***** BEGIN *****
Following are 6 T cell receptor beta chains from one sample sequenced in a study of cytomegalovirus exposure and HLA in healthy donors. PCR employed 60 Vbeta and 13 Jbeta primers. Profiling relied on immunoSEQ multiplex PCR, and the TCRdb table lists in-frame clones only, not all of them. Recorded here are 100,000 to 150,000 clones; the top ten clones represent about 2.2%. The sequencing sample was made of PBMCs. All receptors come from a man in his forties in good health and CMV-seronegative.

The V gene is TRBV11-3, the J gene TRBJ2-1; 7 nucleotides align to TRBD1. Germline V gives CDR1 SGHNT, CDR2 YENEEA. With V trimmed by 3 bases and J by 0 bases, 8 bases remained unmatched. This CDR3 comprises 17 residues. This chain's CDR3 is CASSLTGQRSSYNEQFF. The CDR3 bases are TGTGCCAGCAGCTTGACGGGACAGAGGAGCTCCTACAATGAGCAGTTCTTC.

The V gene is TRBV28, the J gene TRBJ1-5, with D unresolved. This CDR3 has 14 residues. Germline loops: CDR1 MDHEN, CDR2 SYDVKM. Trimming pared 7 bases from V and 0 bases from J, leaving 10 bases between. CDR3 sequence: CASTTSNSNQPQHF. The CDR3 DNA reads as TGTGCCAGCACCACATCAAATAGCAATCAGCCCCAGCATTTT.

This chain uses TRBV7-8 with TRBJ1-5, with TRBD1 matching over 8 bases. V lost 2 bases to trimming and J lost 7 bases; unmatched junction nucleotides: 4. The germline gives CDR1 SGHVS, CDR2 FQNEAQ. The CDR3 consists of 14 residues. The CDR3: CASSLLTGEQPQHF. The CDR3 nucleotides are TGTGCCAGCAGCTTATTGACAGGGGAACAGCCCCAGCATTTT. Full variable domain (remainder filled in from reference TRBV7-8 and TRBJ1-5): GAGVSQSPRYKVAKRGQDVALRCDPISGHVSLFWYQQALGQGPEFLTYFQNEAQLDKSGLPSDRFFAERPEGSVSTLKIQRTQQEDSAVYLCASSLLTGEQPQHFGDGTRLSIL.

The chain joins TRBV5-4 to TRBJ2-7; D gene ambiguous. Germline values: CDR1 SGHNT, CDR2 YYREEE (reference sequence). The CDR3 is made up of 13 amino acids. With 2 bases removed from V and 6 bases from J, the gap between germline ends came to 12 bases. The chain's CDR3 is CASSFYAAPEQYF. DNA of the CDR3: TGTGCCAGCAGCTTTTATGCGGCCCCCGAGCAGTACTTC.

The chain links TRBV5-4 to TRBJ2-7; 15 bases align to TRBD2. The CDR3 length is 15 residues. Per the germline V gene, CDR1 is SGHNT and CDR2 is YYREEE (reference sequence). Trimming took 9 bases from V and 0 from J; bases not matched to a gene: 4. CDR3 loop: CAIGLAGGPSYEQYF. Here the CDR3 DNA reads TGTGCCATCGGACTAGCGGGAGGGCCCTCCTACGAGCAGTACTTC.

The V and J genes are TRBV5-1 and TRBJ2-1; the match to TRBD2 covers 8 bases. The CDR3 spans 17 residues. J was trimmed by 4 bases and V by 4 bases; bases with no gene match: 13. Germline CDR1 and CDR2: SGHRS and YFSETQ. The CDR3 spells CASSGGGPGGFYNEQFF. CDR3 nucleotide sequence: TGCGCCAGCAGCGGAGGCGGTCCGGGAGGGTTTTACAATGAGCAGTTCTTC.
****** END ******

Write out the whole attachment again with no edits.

Following are 6 T cell receptor beta chains from one sample sequenced in a study of cytomegalovirus exposure and HLA in healthy donors. PCR employed 60 Vbeta and 13 Jbeta primers. Profiling relied on immunoSEQ multiplex PCR, and the TCRdb table lists in-frame clones only, not all of them. Recorded here are 100,000 to 150,000 clones; the top ten clones represent about 2.2%. The sequencing sample was made of PBMCs. All receptors come from a man in his forties in good health and CMV-seronegative.

The V gene is TRBV11-3, the J gene TRBJ2-1; 7 nucleotides align to TRBD1. Germline V gives CDR1 SGHNT, CDR2 YENEEA. With V trimmed by 3 bases and J by 0 bases, 8 bases remained unmatched. This CDR3 comprises 17 residues. This chain's CDR3 is CASSLTGQRSSYNEQFF. The CDR3 bases are TGTGCCAGCAGCTTGACGGGACAGAGGAGCTCCTACAATGAGCAGTTCTTC.

The V gene is TRBV28, the J gene TRBJ1-5, with D unresolved. This CDR3 has 14 residues. Germline loops: CDR1 MDHEN, CDR2 SYDVKM. Trimming pared 7 bases from V and 0 bases from J, leaving 10 bases between. CDR3 sequence: CASTTSNSNQPQHF. The CDR3 DNA reads as TGTGCCAGCACCACATCAAATAGCAATCAGCCCCAGCATTTT.

This chain uses TRBV7-8 with TRBJ1-5, with TRBD1 matching over 8 bases. V lost 2 bases to trimming and J lost 7 bases; unmatched junction nucleotides: 4. The germline gives CDR1 SGHVS, CDR2 FQNEAQ. The CDR3 consists of 14 residues. The CDR3: CASSLLTGEQPQHF. The CDR3 nucleotides are TGTGCCAGCAGCTTATTGACAGGGGAACAGCCCCAGCATTTT. Full variable domain (remainder filled in from reference TRBV7-8 and TRBJ1-5): GAGVSQSPRYKVAKRGQDVALRCDPISGHVSLFWYQQALGQGPEFLTYFQNEAQLDKSGLPSDRFFAERPEGSVSTLKIQRTQQEDSAVYLCASSLLTGEQPQHFGDGTRLSIL.

The chain joins TRBV5-4 to TRBJ2-7; D gene ambiguous. Germline values: CDR1 SGHNT, CDR2 YYREEE (reference sequence). The CDR3 is made up of 13 amino acids. With 2 bases removed from V and 6 bases from J, the gap between germline ends came to 12 bases. The chain's CDR3 is CASSFYAAPEQYF. DNA of the CDR3: TGTGCCAGCAGCTTTTATGCGGCCCCCGAGCAGTACTTC.

The chain links TRBV5-4 to TRBJ2-7; 15 bases align to TRBD2. The CDR3 length is 15 residues. Per the germline V gene, CDR1 is SGHNT and CDR2 is YYREEE (reference sequence). Trimming took 9 bases from V and 0 from J; bases not matched to a gene: 4. CDR3 loop: CAIGLAGGPSYEQYF. Here the CDR3 DNA reads TGTGCCATCGGACTAGCGGGAGGGCCCTCCTACGAGCAGTACTTC.

The V and J genes are TRBV5-1 and TRBJ2-1; the match to TRBD2 covers 8 bases. The CDR3 spans 17 residues. J was trimmed by 4 bases and V by 4 bases; bases with no gene match: 13. Germline CDR1 and CDR2: SGHRS and YFSETQ. The CDR3 spells CASSGGGPGGFYNEQFF. CDR3 nucleotide sequence: TGCGCCAGCAGCGGAGGCGGTCCGGGAGGGTTTTACAATGAGCAGTTCTTC.